Onye Ndika

Artist
Fishers, Indiana, USA
As an artist, I enjoy pondering aspects of geometric complexity in nature as well as modern & industrial design. More than anything else, I love creating with glass beads. Most of my jewelry pieces are explorations and representations of platonic & Archimedean geometry, and experiments with hydrocarbon structures such as graphene. My heart’s desire is to integrate an analytical process with my creative intuition in order to manifest high-quality, sculptural art pieces that are functional, thought-provoking, inspirational and engaging. This is simply one of the many gifts God has given to me; I believe strongly that creating this art is my life’s purpose. I want to use my creative abilities to inspire others that wish to do the same.
Anemone Ball
4 x 4 x 4 cm
Glass seed beads: sizes 6-20; 6 lb monofilament
2019
This orb was an experiment in hyper-layering of seed beads using netting, right-angle weave, peyote stitch, square stitch and triangle weave. At the deepest center of the sphere, the construction stems from the icosahedron. I drew inspiration from the rhombic triacontahedron. However, the finishing step created a fascinating boundary for the gunmetal (dark grey) and sapphire blue protrusions--reminding me of sea anemone--and resulting in a small rhombicosidodecahedron.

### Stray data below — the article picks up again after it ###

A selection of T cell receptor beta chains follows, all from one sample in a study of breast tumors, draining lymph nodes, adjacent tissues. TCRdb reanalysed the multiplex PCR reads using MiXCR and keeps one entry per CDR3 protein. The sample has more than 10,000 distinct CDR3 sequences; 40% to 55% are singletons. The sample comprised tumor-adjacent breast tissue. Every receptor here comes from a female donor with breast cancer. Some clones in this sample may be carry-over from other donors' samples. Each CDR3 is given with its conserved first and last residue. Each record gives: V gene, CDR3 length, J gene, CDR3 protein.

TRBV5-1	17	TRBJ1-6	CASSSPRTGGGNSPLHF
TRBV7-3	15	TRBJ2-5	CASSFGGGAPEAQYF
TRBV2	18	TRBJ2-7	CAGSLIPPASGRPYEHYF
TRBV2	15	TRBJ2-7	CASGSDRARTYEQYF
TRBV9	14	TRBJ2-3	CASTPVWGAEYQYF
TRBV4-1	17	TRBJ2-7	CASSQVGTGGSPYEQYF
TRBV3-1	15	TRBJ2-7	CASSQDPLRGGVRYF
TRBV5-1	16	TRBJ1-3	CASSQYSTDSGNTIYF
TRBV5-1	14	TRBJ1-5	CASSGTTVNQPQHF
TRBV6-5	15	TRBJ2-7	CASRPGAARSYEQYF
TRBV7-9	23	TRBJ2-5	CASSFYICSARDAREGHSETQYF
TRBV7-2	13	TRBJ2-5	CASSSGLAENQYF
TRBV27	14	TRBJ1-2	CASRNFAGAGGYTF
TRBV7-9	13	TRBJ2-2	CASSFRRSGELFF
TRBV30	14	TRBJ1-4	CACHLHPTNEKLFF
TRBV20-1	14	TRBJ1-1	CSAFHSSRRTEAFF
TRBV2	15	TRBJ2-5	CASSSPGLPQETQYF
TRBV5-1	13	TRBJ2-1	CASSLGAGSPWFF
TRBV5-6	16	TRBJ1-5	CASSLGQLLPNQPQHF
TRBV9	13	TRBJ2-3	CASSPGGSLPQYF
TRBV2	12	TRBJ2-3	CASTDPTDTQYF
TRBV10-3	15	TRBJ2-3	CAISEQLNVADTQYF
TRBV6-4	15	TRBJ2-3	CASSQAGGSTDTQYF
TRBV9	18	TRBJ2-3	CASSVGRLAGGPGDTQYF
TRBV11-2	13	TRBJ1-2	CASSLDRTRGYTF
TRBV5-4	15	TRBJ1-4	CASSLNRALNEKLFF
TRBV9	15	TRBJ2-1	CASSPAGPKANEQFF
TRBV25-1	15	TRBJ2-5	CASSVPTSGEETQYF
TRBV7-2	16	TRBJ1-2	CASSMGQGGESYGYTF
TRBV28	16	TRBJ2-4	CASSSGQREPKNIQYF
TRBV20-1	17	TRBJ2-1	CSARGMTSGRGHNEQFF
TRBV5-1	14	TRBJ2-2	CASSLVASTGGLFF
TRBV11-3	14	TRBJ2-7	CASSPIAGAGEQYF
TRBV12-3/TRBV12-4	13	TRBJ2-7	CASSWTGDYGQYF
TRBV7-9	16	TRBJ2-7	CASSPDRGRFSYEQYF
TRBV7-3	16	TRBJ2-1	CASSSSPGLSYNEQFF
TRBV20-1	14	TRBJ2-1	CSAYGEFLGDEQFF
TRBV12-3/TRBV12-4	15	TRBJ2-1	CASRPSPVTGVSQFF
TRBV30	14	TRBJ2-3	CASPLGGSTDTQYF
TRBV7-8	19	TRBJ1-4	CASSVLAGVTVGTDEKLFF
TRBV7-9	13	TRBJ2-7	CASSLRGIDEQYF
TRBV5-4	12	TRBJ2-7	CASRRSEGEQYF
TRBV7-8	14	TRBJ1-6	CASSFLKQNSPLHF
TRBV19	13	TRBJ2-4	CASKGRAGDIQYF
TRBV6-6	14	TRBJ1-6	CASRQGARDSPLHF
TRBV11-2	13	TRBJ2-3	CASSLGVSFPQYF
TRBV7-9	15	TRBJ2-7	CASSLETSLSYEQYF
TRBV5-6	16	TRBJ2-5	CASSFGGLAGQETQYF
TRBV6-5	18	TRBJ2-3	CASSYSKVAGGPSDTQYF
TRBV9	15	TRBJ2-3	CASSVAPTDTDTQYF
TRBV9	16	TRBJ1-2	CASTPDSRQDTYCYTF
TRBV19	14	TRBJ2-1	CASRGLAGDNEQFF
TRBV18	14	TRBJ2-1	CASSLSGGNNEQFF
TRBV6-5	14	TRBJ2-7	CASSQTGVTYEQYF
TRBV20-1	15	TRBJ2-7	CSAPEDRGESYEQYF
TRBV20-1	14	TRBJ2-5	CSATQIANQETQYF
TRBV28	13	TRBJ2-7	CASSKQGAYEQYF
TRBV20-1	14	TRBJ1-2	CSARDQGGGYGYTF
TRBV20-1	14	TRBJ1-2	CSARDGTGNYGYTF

Blastula 120
3 x 3 x 3 cm
Glass seed beads (size 8-20), Czech glass beads (4mm)
2018
Experimental exploration of repetitive layering, using triangle weave, right angle weave, peyote stitch and netting. The resulting sphere is analogous to the rhombic triacontahedron. However, instead of constructing the rhombuses at those locations, cavities were intentionally created in an oceanic colorway, giving the aesthetic of a blastula. In contrast, a natural blastula is known to be hollow, but the cavities create 42 points of entry where glimpses of the inner layering can be seen.